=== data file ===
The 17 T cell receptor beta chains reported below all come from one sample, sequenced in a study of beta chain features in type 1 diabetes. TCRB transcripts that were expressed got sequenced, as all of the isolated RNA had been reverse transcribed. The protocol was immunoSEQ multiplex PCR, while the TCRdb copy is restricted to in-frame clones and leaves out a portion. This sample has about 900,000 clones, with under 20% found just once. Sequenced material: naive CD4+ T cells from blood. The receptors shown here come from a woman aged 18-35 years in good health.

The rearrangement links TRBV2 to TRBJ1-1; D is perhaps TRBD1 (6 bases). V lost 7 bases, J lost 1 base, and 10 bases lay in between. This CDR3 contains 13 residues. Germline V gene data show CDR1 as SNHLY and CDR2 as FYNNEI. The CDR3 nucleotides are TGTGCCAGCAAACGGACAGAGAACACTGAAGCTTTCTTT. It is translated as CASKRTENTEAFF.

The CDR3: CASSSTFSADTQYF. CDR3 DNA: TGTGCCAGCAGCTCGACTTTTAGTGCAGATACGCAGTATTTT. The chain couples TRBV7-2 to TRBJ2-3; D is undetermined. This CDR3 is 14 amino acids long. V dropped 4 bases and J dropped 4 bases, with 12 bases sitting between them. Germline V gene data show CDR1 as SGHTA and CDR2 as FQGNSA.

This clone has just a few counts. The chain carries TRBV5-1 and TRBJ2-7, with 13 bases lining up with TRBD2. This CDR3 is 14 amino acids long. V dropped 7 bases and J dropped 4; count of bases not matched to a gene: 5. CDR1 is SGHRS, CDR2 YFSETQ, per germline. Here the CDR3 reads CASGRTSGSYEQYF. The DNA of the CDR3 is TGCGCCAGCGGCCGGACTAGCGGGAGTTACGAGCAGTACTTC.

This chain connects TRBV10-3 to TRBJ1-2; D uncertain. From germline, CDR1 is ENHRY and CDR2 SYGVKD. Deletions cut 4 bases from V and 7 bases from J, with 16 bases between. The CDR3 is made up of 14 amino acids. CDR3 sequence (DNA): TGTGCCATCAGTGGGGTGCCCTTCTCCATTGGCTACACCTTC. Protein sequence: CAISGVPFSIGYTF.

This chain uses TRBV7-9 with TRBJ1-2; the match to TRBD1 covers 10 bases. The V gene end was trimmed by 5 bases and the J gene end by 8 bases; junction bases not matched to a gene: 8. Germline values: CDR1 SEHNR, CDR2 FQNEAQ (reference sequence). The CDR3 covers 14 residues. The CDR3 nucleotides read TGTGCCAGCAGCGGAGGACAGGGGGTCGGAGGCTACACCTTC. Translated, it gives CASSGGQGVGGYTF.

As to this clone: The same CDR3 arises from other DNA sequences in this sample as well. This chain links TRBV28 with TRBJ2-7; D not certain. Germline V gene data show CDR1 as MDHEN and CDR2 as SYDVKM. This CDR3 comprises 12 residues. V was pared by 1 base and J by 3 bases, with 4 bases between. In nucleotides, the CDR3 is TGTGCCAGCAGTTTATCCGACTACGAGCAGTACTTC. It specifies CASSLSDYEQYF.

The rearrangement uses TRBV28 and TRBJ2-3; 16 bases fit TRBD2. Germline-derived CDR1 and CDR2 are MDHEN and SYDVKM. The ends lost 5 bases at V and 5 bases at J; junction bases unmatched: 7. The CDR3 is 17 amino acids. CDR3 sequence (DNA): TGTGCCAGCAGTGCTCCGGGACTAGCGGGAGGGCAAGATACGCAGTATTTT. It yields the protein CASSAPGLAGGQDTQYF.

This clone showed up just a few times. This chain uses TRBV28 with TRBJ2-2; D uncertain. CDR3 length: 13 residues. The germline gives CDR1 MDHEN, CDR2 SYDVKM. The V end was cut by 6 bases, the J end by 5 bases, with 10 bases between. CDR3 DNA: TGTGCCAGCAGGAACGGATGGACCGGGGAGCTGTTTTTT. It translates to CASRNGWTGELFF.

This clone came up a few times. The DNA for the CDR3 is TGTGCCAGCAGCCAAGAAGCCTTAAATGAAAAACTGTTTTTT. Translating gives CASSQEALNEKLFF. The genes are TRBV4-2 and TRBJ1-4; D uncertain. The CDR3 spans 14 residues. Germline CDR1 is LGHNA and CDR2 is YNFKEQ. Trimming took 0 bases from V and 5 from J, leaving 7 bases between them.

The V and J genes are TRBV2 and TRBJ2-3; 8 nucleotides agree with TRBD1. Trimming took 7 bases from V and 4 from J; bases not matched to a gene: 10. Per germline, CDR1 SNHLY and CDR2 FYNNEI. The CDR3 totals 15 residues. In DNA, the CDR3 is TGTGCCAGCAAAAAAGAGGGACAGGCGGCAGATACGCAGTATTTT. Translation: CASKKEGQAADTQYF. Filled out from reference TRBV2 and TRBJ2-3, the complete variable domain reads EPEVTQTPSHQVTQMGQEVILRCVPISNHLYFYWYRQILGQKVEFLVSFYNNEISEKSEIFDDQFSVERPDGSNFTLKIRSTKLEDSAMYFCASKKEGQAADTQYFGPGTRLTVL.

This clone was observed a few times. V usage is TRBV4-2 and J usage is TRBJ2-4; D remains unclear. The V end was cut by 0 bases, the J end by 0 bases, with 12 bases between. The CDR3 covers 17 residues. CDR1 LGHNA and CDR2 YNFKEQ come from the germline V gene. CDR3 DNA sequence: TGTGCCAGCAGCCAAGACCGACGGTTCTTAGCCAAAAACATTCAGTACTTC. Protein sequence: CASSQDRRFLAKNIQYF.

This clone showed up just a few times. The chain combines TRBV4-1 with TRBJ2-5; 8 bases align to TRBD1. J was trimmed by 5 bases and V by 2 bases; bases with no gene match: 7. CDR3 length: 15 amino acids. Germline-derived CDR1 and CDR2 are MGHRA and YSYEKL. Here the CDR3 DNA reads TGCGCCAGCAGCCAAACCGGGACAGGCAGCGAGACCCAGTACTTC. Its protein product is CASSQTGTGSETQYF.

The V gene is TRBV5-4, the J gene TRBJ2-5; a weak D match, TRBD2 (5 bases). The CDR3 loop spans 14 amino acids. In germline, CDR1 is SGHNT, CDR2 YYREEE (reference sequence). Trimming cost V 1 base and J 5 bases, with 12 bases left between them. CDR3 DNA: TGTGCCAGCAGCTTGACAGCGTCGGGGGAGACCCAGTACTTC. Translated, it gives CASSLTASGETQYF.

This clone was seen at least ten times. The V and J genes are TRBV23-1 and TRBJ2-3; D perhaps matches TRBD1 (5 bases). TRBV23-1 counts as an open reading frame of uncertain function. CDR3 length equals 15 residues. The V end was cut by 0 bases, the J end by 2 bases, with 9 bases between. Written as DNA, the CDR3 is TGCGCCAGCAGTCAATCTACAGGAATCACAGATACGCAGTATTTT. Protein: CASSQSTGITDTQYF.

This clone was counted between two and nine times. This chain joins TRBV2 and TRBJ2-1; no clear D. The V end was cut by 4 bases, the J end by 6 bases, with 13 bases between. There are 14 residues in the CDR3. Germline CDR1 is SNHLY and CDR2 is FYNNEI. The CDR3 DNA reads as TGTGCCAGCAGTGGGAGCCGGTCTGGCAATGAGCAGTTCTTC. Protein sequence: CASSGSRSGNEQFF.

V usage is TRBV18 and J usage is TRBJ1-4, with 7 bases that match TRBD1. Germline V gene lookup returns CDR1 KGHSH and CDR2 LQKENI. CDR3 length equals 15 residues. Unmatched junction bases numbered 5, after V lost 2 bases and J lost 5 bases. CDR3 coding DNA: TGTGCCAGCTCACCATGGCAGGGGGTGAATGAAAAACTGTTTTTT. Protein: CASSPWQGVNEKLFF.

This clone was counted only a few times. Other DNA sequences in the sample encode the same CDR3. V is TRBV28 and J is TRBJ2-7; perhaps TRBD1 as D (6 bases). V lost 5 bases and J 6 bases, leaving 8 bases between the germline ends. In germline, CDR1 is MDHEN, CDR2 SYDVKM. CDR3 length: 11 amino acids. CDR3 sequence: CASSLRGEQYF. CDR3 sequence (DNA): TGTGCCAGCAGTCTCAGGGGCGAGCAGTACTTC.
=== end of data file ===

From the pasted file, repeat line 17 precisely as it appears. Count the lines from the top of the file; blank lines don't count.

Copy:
V usage is TRBV18 and J usage is TRBJ1-4, with 7 bases that match TRBD1. Germline V gene lookup returns CDR1 KGHSH and CDR2 LQKENI. CDR3 length equals 15 residues. Unmatched junction bases numbered 5, after V lost 2 bases and J lost 5 bases. CDR3 coding DNA: TGTGCCAGCTCACCATGGCAGGGGGTGAATGAAAAACTGTTTTTT. Protein: CASSPWQGVNEKLFF.